A woman who says she has been waiting a staggering 520 days for both hips to be replaced is in so much pain she can only get to her bathroom to shower once a fortnight.

Patricia Clayton, a 57-year-old restricted to a wheelchair, shared her plight at Queensland parliament on Thursday to highlight the shortfalls in the state's "broken healthcare system".

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Mr Crisafulli, Ms Bates and Patricia Clayton at parliament on Thursday.
Mr Crisafulli, Ms Bates and Patricia Clayton at parliament on Thursday.

She said she was supposed to have surgery on Wednesday but this was pushed back again earlier in the week because of a shortage of sterilisation equipment.

Mrs Clayton said she was now scheduled to have surgery in June and admitted to suicidal thoughts because of the unbearable pain.

She said she only showered once a fortnight because she had so much difficulty accessing the bathroom on the second level of her home.

"I would like the government to realise people are suffering," she told reporters.

"They're helpless and they can't reach out for help because there's no one there to listen."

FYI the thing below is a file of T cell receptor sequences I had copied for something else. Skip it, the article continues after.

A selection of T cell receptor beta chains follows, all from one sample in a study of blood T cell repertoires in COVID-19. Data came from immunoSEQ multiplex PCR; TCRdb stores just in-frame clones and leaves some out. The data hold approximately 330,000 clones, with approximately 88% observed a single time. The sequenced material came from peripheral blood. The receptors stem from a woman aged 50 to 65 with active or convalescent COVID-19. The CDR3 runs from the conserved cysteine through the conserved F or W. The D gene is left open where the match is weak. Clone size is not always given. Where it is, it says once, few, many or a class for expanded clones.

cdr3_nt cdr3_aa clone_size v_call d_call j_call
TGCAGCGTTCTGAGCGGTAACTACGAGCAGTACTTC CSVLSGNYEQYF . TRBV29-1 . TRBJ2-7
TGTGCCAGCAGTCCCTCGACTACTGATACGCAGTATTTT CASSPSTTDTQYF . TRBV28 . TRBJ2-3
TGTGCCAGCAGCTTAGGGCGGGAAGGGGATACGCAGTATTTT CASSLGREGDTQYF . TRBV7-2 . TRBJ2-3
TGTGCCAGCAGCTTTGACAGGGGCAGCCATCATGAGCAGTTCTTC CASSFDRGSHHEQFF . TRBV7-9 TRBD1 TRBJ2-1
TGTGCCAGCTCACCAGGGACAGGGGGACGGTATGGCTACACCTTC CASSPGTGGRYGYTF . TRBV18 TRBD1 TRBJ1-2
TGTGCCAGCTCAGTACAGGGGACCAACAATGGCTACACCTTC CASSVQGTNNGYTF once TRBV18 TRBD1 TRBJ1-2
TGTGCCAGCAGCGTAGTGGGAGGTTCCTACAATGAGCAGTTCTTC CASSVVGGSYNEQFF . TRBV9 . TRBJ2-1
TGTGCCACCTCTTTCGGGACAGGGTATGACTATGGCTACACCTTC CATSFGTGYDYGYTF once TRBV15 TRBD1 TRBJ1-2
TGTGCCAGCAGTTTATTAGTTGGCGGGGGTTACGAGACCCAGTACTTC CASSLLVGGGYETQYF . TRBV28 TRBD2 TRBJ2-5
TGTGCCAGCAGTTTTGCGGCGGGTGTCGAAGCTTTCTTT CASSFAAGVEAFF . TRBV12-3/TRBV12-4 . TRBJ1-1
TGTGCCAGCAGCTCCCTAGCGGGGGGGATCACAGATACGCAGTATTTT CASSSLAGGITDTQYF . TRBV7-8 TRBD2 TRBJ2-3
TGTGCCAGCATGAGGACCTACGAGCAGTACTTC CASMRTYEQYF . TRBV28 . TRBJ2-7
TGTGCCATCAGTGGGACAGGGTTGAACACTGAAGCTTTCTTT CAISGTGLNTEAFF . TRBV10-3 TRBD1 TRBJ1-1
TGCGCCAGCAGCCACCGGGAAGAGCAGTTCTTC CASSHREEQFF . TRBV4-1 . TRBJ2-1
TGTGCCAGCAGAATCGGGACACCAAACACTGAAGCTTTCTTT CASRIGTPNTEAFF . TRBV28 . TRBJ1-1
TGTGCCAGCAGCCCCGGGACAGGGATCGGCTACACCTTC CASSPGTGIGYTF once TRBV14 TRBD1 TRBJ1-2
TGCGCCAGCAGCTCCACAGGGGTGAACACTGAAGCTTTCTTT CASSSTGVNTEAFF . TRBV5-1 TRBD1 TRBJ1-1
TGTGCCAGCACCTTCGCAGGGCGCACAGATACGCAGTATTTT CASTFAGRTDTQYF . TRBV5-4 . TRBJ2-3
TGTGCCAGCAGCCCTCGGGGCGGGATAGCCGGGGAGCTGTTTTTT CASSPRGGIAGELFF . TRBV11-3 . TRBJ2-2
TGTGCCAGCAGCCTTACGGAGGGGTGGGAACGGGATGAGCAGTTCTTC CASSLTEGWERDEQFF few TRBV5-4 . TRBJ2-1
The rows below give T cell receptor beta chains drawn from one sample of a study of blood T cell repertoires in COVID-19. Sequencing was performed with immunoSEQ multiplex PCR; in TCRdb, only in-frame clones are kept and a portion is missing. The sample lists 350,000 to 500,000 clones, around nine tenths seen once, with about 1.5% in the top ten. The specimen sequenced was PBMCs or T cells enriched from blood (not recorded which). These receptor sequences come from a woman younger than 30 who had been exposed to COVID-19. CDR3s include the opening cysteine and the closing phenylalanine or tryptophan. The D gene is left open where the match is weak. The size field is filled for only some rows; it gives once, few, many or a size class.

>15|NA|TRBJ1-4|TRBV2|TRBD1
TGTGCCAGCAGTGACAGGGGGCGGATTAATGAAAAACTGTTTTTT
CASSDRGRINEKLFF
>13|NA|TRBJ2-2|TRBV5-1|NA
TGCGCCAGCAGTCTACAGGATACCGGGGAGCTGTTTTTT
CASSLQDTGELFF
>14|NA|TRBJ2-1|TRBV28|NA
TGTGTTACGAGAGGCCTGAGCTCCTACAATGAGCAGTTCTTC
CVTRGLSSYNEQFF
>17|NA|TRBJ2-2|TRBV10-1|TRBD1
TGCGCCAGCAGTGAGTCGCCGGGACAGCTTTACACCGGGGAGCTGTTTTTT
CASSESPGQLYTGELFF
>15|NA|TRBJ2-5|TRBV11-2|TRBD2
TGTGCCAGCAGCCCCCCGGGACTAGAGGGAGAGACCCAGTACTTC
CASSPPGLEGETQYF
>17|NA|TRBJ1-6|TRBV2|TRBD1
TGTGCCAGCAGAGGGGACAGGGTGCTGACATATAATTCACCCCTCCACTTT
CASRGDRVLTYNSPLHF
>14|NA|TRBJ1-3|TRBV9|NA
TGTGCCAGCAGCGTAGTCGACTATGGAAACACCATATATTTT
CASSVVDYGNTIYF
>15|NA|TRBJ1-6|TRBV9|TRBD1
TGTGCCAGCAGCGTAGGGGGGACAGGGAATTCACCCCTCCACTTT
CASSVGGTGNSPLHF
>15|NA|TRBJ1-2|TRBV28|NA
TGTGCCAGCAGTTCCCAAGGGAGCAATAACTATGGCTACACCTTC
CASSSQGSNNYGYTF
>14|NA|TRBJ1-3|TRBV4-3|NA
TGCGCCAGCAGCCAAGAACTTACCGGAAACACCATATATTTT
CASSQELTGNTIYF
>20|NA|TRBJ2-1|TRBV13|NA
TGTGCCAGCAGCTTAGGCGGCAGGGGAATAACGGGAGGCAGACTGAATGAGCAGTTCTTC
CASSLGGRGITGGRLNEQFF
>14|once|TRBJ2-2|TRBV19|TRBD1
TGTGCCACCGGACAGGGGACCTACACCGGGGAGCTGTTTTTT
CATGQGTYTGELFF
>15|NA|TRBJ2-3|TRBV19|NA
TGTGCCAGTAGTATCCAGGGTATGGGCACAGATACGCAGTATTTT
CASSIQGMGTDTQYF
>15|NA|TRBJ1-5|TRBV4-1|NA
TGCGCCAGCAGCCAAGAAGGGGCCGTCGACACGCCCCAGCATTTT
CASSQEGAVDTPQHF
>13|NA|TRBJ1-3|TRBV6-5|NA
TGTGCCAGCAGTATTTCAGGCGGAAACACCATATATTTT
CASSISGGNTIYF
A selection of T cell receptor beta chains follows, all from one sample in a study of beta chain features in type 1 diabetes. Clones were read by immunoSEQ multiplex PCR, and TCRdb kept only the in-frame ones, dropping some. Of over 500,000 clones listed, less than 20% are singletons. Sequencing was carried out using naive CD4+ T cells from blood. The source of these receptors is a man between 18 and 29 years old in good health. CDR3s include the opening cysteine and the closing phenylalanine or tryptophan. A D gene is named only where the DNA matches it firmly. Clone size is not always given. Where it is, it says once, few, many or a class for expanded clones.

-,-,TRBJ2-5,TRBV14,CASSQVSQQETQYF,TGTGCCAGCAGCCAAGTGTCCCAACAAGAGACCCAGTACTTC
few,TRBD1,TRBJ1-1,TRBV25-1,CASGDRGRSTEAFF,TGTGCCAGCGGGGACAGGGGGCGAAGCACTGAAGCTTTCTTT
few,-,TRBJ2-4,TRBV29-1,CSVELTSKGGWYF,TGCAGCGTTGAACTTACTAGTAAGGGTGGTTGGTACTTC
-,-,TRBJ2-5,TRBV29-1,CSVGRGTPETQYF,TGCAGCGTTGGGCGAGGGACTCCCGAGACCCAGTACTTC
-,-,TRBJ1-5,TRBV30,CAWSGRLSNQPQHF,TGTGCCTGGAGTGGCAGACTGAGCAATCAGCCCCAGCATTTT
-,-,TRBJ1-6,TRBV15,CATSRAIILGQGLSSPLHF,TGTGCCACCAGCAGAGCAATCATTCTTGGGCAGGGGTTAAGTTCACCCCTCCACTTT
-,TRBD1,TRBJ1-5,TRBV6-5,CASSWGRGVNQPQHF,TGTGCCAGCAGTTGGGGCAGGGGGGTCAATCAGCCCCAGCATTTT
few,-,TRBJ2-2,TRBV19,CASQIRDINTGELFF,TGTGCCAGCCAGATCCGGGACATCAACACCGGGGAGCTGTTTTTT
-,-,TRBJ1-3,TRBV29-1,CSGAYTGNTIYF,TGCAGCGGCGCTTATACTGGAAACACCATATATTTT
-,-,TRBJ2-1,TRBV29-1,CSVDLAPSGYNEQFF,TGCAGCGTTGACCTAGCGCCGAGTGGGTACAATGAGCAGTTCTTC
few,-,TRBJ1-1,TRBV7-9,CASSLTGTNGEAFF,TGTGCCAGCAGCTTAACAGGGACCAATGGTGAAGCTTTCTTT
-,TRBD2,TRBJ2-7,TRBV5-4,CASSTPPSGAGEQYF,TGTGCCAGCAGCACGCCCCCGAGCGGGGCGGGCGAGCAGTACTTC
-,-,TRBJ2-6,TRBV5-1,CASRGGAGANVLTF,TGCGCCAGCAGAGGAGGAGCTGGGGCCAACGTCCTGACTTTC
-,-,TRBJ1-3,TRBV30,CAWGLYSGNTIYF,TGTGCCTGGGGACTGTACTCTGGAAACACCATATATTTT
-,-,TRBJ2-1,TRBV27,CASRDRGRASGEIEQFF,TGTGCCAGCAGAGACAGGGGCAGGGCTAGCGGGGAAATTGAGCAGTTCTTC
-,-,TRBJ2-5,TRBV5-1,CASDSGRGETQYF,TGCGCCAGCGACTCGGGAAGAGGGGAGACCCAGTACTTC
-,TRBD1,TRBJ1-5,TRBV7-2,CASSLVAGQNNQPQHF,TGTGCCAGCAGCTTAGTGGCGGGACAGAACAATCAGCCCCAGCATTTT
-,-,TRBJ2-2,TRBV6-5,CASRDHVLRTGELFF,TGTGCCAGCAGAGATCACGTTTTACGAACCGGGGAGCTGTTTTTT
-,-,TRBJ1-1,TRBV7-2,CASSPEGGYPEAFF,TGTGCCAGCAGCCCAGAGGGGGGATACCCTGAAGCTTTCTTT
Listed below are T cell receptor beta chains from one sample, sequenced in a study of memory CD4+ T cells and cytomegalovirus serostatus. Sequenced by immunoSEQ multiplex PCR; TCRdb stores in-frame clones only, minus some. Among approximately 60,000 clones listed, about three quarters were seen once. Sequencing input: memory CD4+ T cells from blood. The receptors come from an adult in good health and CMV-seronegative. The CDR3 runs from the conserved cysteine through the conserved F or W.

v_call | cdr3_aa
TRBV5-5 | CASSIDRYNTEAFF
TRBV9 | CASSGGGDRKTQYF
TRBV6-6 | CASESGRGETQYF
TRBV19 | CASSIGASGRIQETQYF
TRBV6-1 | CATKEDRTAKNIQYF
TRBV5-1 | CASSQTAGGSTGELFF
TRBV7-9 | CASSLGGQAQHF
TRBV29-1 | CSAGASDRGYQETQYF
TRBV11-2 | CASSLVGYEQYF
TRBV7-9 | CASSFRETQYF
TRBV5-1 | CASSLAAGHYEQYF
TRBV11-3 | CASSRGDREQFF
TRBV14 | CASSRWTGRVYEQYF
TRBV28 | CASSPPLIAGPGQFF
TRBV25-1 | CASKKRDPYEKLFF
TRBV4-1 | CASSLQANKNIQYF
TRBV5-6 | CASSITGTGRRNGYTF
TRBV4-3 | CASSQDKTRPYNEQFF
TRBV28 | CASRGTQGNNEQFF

Mrs Clayton said she reached out to shadow health spokeswoman Ros Bates for help in desperation because she was in "despair, absolute despair".

"If I can't get help I don't see the point in living anymore - my hips are broken, they've been broken since June last year.

"I'm broken, I lost my job, I lost my life, I don't have a life, I have no social life, no friends and I was desperate."

Patricia Clayton, 57, outside Queensland Parliament.
Patricia Clayton, 57, outside Queensland Parliament.

Another woman, Catherine Santagiuliana, said her dad was diagnosed with acute myeloid leukemia last September and given three to 6 months to live.

She said he suffered a dislodged cannula following a routine blood transfusion in October and waited two hours for an ambulance before being ramped at the Redlands Hospital carpark.

He was eventually prescribed take home an antibiotic pack through a drip and told to come back the next day.

"Dad said he would rather sit under a tree and die than come back to that hospital," Mrs Santagiuliana said.

He refused to return and had the cannula replaced by an at-home nurse the next day but his daughter said "this is when I feel dad gave up the will to live".

"He passed away on October 31," she said.

Opposition Leader David Crisafulli said resourcing was an issue in the health sector and demanded cultural change.

"In the case of the ED (emergency department), it's a case of better triaging, being open and honest with data, be transparent so that our frontline staff know where to go and how to treat people," Mr Crisafulli said.

 

Originally published as Why woman only showers once a fortnight



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